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Old 03-16-2008, 10:51 PM   #1
concoran
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fdisk : how to label a partition?


In windows, all these C: and D: drives have a partition label. Is there a way using fdisk to label an ext3 partition?
 
Old 03-16-2008, 11:11 PM   #2
syg00
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No.
Labels are a feature (???) of the filesystem itself - ext2/3 support it, as does swap. You'd need to check out any others.
cfdisk (not fdisk) will show the labels.
 
Old 03-16-2008, 11:25 PM   #3
concoran
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I have two linux partitions. When I boot, the NTFS partition on which XP is installed is mounted under 'WindowsXP' in /media. But the other linux is mounted under '/media/1'. I want to be able to give a label to ext3 partitions and be mounted under proper names. Plus, I can't figure out how GNOME decides which partitions to mount since these partitions are not entered in /etc/mtab.
 
Old 03-17-2008, 12:00 AM   #4
billymayday
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Downloag PartedMagic - a live distro for partitioning, etc. It lets you label partitions.

http://partedmagic.com/wiki/PartedMagic.php

Edit - it can label existing partitions as well

Last edited by billymayday; 03-17-2008 at 12:09 AM.
 
Old 03-17-2008, 12:01 AM   #5
armanox
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Quote:
Originally Posted by concoran View Post
I have two linux partitions. When I boot, the NTFS partition on which XP is installed is mounted under 'WindowsXP' in /media. But the other linux is mounted under '/media/1'. I want to be able to give a label to ext3 partitions and be mounted under proper names. Plus, I can't figure out how GNOME decides which partitions to mount since these partitions are not entered in /etc/mtab.
First check fstab instead of mtab. mtab just says what is mounted.
It would seem that you labeled you're windows partition "WindowsXP", which is what the automounter uses that create a mount point in /media, the Label on the filesystem. In Linux filesystems are generally labeled at the time of formating. For example:
Code:
mkfs.ext3 /dev/sda3 -l Gentoo
mkswap /dev/sda4 -L Swap
mkfs.reiser /dev/sda2 -L Slackware
The -[L|l] assigns a label to the partition. In windows, if you install Ext2IFS, after assigning a Windows drive letter to your Linux Partitions, you can rename the Partition just as you would a [FAT16 | FAT32 | NTFS] partition.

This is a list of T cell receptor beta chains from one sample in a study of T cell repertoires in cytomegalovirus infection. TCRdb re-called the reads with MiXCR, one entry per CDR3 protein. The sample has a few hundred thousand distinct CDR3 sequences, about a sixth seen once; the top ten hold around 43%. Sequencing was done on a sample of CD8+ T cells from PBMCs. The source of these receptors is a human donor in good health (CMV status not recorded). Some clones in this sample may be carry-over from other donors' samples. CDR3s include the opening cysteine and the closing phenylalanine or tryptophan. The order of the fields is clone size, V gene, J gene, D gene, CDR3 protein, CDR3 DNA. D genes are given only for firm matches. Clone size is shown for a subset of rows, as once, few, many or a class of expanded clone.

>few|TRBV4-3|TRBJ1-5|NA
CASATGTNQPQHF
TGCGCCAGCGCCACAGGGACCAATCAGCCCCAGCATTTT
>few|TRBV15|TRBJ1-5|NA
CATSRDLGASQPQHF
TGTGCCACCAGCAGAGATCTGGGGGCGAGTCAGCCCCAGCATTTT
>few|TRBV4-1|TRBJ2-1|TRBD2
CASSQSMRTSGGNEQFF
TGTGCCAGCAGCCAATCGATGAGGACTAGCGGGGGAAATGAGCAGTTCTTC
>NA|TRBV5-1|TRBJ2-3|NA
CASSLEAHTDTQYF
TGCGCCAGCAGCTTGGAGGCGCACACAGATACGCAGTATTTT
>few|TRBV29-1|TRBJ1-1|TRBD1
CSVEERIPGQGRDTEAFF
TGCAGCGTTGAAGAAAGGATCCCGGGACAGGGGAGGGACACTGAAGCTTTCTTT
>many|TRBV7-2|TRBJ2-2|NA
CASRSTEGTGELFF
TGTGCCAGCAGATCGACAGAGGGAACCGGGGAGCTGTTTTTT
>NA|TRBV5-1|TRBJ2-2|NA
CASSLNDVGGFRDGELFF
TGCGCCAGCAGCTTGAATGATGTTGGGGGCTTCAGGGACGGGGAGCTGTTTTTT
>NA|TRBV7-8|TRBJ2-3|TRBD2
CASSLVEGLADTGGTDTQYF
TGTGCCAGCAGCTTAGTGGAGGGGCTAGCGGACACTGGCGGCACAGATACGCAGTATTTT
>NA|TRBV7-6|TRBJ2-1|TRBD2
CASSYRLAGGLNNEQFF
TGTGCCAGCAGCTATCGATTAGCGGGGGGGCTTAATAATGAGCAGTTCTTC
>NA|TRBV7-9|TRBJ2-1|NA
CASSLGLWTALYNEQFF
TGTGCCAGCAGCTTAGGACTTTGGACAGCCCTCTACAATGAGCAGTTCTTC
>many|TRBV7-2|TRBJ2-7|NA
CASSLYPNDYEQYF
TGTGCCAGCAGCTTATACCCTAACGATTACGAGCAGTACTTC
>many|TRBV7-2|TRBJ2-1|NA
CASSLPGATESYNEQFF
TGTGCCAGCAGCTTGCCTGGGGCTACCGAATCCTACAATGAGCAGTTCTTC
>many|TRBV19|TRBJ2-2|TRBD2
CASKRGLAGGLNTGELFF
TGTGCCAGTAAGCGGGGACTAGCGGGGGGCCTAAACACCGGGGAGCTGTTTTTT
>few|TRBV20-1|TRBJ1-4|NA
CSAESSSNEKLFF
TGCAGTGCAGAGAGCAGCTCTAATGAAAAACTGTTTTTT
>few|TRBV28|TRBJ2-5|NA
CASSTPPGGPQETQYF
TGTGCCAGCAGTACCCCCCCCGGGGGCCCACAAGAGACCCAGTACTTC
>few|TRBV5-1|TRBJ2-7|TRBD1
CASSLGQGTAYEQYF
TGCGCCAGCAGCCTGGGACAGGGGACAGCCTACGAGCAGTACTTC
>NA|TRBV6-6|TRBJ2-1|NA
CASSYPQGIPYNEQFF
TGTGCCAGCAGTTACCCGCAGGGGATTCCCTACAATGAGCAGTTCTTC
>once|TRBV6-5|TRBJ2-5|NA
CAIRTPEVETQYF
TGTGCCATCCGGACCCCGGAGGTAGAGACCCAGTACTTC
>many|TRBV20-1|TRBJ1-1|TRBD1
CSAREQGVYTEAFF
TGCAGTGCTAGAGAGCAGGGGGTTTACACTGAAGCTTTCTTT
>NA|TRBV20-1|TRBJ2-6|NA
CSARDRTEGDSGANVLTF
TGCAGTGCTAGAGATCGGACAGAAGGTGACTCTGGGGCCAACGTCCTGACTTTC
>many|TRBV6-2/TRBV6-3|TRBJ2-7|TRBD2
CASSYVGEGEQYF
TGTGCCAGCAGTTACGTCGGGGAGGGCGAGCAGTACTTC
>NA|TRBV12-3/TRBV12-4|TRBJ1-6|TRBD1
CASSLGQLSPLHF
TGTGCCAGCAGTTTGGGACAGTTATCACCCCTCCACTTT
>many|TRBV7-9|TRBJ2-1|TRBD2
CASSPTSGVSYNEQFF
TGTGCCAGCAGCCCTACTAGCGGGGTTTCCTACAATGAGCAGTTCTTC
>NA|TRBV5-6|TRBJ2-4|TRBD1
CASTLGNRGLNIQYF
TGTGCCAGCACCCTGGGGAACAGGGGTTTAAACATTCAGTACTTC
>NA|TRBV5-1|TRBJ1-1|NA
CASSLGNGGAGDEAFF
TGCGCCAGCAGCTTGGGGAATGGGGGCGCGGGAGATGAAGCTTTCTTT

Old 04-06-2009, 11:11 AM   #6
rmadla
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Smile Use e2label.

I know this is in response to a post that is over a year old, but I found this page this morning as I searched for an answer to the same question, and so perhaps it is still worth posting a solution that worked for me.

The first step is to determine which device it is that you want to rename. This is far trickier than it should be, IMHO, but there 'tis.

For volumes that already have a label, there is an elegant method to discover which device is associated with each mounted volume. Open the terminal and type
"ls /dev/disk/by-label -lah" and a list of devices and their labels will result. The problem is, devices which are mounted without labels will not be listed.

For unlabeled volumes, the following clunky method will at least give you the information you need:

Open Nautilus by selecting Places > Computer.
Click on the volume whose name you want to change (unlabeled volumes are listed by their size).
Note the name by which it is identified in /media ... at the top of the window. (e.g., /media/disk-3 or some such).
Open GParted by selecting System > Administration > Partition Editor (You will need to enter your password.)
Scroll through the various disks until you see the one that has the mountpoint of interest (in my example, this would be disk-3).
Make a note of the entry in the "Partition" column. This is the device you want to rename.

The second step is to actually rename the partition. In a terminal window, type "sudo e2label device DesiredName" - for example, "sudo e2label /dev/sdc4 Backup" or some such. The new name will be used the next time you boot the system. (It's unusual to have to reboot in Linux, but this is one of the rare cases in which you must.)

Notes: e2label will only work with ext2 or ext3 formatted partitions, and (and this is a good thing) it will not alter the data in the partition.